Those things my father was
saying about me, about the war...
I was a prisoner, a slave,
but I was still a soldier.
That's what you were
thinking about?
Not about me
or about just now...
you know, about us?
You wanted to know.
Well, the war's over.
And daddies are daddies.
They're always yelling
and saying shit.
I don't want you to think about
anything else tonight but me.
I'm sorry, but you insisted.
No way you could
really understand anyway,
there's really not.
don't treat me like that.
I'm not some idiot.
Did you really spend
the whole war as a prisoner?
You didn't ever fight?
It depends on what you mean
by fighting.
Fighting the enemy, shooting,
jumping from foxhole to
not too much.
Fighting to survive
every crawling,
filthy, miserable,
horror-filled minute...
yes. Yes, I fought.
Where are you going?
I just want a cigarette.
The storm didn't last long.
They never do.
Probably way off
in the next county by now.
My father's a monster.
SKIP: Yeah,
Daddy's a monster too.
- SKIP: You watch much TV?
- No.
- Hey, Daddy.
- Hey.
I heard you and Kingsley
are going hunting.
We're gonna go out...
out around Ten Mile Creek.
But it ain't hunting season.
In my places
it's always hunting season.
I'm proud of you.
How come? Wha...?
Because of how nice
you've been to Kingsley.
Yeah, well,
I hated that man for 20 years,
blamed him for ruining my life.
- What changed?
- Well...
it started at the funeral home
when they rolled him out
to the ambulance.
I looked at him
on that stretcher...
a strange town,
a long way from home,
just... his wife just died,
he's thinking maybe
he's fixing to die too...
and I just thought, "Well..."
"...that poor devil."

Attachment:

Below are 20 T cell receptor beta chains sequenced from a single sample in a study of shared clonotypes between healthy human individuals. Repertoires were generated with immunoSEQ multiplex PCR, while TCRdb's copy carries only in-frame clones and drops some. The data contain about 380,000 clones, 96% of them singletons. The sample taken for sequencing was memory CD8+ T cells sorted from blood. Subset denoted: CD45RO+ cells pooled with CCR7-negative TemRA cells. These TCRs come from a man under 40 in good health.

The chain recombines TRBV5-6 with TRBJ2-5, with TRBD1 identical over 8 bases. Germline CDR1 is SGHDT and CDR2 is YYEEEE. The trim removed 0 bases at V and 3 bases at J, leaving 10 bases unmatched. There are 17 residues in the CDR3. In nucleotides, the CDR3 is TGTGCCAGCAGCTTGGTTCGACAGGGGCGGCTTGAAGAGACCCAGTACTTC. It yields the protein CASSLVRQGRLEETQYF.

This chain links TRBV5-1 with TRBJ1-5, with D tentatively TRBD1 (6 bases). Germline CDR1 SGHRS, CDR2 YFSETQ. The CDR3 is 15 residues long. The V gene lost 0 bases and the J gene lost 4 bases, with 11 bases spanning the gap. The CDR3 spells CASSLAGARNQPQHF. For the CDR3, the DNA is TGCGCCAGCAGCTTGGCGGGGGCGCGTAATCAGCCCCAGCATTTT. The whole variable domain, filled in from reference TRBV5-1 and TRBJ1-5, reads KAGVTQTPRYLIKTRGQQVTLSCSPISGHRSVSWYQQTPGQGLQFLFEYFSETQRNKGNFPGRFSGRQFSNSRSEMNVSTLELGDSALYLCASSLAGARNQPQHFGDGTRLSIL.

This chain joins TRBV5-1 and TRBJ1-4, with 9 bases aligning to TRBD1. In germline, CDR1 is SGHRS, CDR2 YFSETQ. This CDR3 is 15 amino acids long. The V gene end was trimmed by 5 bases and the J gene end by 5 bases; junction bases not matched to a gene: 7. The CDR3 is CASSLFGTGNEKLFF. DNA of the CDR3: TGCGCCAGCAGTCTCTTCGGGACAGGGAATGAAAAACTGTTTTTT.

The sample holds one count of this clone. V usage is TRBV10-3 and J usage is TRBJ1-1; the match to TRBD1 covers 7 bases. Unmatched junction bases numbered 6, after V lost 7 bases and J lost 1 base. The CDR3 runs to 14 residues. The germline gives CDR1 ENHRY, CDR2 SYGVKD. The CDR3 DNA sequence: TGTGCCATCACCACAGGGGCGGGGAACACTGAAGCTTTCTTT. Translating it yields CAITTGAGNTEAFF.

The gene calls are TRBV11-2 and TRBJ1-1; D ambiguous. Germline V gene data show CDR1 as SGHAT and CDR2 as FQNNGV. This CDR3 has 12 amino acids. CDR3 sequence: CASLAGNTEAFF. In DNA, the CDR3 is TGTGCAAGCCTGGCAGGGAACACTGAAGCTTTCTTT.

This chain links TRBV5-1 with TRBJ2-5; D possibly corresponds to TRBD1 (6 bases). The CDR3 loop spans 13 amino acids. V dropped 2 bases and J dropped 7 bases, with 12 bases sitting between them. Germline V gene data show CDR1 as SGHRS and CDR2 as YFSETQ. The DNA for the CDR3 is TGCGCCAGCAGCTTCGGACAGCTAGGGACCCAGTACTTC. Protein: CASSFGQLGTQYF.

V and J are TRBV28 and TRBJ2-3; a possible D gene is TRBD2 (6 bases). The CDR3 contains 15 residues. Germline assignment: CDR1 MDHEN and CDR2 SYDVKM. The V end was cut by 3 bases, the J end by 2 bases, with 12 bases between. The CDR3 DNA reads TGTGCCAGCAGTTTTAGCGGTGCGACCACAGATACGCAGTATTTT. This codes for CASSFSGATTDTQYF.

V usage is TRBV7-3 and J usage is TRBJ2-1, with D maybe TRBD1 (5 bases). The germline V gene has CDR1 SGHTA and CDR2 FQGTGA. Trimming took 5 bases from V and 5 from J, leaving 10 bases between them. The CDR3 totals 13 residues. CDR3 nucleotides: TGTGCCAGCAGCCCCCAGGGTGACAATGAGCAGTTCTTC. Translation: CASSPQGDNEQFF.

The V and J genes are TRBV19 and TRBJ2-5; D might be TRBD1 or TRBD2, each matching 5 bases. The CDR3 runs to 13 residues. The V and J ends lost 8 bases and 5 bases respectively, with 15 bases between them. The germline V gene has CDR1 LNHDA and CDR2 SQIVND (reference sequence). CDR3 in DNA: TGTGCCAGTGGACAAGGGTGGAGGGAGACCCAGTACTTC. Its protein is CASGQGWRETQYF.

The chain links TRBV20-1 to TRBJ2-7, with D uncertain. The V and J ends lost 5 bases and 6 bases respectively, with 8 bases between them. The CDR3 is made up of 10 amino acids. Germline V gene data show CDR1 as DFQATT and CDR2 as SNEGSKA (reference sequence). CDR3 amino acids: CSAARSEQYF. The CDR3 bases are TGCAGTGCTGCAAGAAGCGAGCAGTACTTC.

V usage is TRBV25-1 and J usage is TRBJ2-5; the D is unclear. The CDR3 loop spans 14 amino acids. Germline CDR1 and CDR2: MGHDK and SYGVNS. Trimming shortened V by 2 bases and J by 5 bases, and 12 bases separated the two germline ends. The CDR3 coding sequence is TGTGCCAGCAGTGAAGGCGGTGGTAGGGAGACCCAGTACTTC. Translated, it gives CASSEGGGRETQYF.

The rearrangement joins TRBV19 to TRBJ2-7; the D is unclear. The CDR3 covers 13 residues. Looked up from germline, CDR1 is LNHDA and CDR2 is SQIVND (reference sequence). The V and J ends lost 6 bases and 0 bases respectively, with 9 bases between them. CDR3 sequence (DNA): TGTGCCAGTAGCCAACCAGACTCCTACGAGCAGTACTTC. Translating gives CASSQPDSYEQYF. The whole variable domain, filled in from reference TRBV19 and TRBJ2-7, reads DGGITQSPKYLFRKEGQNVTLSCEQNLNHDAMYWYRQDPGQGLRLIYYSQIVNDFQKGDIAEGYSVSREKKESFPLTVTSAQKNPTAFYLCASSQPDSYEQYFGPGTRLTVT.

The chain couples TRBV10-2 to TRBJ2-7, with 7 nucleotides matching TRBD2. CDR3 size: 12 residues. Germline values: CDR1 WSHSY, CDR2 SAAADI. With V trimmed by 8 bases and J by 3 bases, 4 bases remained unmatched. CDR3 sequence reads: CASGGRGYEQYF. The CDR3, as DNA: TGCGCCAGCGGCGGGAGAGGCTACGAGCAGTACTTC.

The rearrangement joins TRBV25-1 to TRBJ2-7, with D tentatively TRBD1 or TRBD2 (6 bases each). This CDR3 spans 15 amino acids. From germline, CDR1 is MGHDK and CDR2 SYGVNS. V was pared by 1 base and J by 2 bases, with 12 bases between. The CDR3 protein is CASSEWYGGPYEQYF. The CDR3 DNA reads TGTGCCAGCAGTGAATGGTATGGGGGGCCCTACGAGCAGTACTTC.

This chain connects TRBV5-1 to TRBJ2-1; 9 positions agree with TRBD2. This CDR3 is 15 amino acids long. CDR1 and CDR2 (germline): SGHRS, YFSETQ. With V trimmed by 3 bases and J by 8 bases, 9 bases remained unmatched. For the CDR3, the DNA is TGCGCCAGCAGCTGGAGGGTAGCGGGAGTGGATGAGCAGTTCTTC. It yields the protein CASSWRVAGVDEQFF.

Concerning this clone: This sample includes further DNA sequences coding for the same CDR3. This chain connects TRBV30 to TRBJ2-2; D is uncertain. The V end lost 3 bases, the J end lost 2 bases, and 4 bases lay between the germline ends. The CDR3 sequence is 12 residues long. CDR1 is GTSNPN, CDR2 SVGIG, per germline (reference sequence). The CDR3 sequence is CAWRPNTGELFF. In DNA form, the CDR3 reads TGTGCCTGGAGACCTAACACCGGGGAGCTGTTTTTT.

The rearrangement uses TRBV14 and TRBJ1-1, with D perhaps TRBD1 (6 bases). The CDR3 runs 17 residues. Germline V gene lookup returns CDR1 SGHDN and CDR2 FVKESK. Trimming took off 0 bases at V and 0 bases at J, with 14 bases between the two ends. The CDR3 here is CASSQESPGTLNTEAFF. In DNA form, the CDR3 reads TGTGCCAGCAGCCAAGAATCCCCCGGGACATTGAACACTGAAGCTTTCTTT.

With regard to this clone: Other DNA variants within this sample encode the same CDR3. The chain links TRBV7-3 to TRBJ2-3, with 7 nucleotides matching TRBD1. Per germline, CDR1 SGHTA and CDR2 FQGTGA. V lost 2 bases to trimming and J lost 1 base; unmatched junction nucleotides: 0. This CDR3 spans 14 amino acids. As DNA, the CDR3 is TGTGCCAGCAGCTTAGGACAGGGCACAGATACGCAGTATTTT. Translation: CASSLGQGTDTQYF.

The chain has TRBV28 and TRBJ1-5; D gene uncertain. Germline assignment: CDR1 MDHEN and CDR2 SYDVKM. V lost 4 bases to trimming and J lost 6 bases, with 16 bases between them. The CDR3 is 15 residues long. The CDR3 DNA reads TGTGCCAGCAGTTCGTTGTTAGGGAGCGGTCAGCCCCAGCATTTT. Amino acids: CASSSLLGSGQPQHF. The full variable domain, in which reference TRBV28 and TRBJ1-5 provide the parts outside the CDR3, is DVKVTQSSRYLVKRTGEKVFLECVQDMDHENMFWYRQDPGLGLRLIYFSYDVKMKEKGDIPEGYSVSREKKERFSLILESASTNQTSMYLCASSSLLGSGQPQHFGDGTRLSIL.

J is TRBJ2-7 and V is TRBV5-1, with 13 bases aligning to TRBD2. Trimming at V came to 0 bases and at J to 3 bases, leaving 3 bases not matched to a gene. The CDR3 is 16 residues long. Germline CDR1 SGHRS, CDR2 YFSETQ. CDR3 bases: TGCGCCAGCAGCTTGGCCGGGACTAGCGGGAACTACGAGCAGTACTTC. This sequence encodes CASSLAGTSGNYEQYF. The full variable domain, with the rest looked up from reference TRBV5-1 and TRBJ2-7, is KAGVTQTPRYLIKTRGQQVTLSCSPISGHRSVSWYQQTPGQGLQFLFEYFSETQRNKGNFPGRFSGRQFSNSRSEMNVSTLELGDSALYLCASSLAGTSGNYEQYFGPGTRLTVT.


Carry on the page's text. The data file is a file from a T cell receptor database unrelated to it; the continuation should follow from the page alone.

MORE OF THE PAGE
it was like
I wasn't mad no more.
What is that?
Ice tea, hon.
I made some for your grandpa.
He and Sir Kingsley
are going hunting.
Made some hot tea
for Sir Kingsley.
Want a sip of tea? Eh?
Not yet. Not yet.
I'm thirsty.
There was a Civil War battle
fought not far from here,
called the Battle of Ten Mile
- Really?
- Yeah.
See, the Yankees
come swooping down
off the high ground,
killed just about all our boys.
You haven't brought
your dogs with you.
No. We don't need any dogs.
- Daddy.
- What, Mickey?
I'm trying to meditate.
That was Alan. He's been
tripping since last night
and this morning put some
in Grandpa's ice tea.
Why would he do that?
'Cause I told him.
I said it'd be a good idea.
Fucking dude.
Actually I've got a very funny
hunting story
about Phillip
when he was a small...
Hold on, hold on.
Hold on.
- Sorry? Beg your pardon?
- Hold on. What's...?
What's happening?
What's happening?
How do you mean?
Everything feels funny.
A little wiggly.
Do you feel a little wiggly?
Jim, are you all right?
Everything's changing...
the ground,
the trees, the sky.
The leaves
like a wave.
I don't have any balance.
I don't have any balance.
Please tell me
that you see
that parade of trees,
the one with waving leaves
up yonder, see?
'Cause I don't know what...
I don't know what's going on
or where I'm at.
Look, look, we've got to get you
back home.
No, no, no, don't.
Look, we've got to get you home.
- Let me help you up.
- No, no.
- You can kiss my ass.
- Eh?
You'll have to kill me first.
Yeah? How did you get behind...
behind our lines?
I got a whole company of men
right behind that curtain
over there, you sorry
sack of Hun shit.
Drop that weapon!
Jim, have you... have you
gone completely mad?
- JIM: Yeah.
- What?
I'm not a German, Jim.
It's Kingsley.
German Jim Kingsley...
good alias.
Is that how you got back here,
Mr. Alias?
Let me see your orders now.
Your orders.
Who won the 1916 World Series?
I haven't the faintest idea.
Boston Red Sox in six.
Ja, ja!
All right, all right. All right.
- Yeah.